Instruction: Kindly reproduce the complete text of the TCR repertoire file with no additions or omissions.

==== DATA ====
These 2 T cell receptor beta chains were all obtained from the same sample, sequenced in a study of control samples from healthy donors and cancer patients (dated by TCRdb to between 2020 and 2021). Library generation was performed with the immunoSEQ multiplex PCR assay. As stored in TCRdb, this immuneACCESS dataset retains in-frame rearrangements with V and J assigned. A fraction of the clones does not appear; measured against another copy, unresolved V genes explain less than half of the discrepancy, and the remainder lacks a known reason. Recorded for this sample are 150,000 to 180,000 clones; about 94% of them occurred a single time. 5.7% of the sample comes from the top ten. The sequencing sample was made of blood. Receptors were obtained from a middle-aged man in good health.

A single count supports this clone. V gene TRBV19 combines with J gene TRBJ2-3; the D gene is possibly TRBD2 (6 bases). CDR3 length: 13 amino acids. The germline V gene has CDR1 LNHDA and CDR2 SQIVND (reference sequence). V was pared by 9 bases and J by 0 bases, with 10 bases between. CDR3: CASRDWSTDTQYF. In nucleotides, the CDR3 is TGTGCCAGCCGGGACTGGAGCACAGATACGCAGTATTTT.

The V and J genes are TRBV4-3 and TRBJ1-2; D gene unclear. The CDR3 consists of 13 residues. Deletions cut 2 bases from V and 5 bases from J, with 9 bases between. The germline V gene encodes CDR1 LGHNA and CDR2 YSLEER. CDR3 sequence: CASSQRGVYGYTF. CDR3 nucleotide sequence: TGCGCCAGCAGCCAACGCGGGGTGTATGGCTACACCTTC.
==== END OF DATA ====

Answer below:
These 2 T cell receptor beta chains were all obtained from the same sample, sequenced in a study of control samples from healthy donors and cancer patients (dated by TCRdb to between 2020 and 2021). Library generation was performed with the immunoSEQ multiplex PCR assay. As stored in TCRdb, this immuneACCESS dataset retains in-frame rearrangements with V and J assigned. A fraction of the clones does not appear; measured against another copy, unresolved V genes explain less than half of the discrepancy, and the remainder lacks a known reason. Recorded for this sample are 150,000 to 180,000 clones; about 94% of them occurred a single time. 5.7% of the sample comes from the top ten. The sequencing sample was made of blood. Receptors were obtained from a middle-aged man in good health.

A single count supports this clone. V gene TRBV19 combines with J gene TRBJ2-3; the D gene is possibly TRBD2 (6 bases). CDR3 length: 13 amino acids. The germline V gene has CDR1 LNHDA and CDR2 SQIVND (reference sequence). V was pared by 9 bases and J by 0 bases, with 10 bases between. CDR3: CASRDWSTDTQYF. In nucleotides, the CDR3 is TGTGCCAGCCGGGACTGGAGCACAGATACGCAGTATTTT.

The V and J genes are TRBV4-3 and TRBJ1-2; D gene unclear. The CDR3 consists of 13 residues. Deletions cut 2 bases from V and 5 bases from J, with 9 bases between. The germline V gene encodes CDR1 LGHNA and CDR2 YSLEER. CDR3 sequence: CASSQRGVYGYTF. CDR3 nucleotide sequence: TGCGCCAGCAGCCAACGCGGGGTGTATGGCTACACCTTC.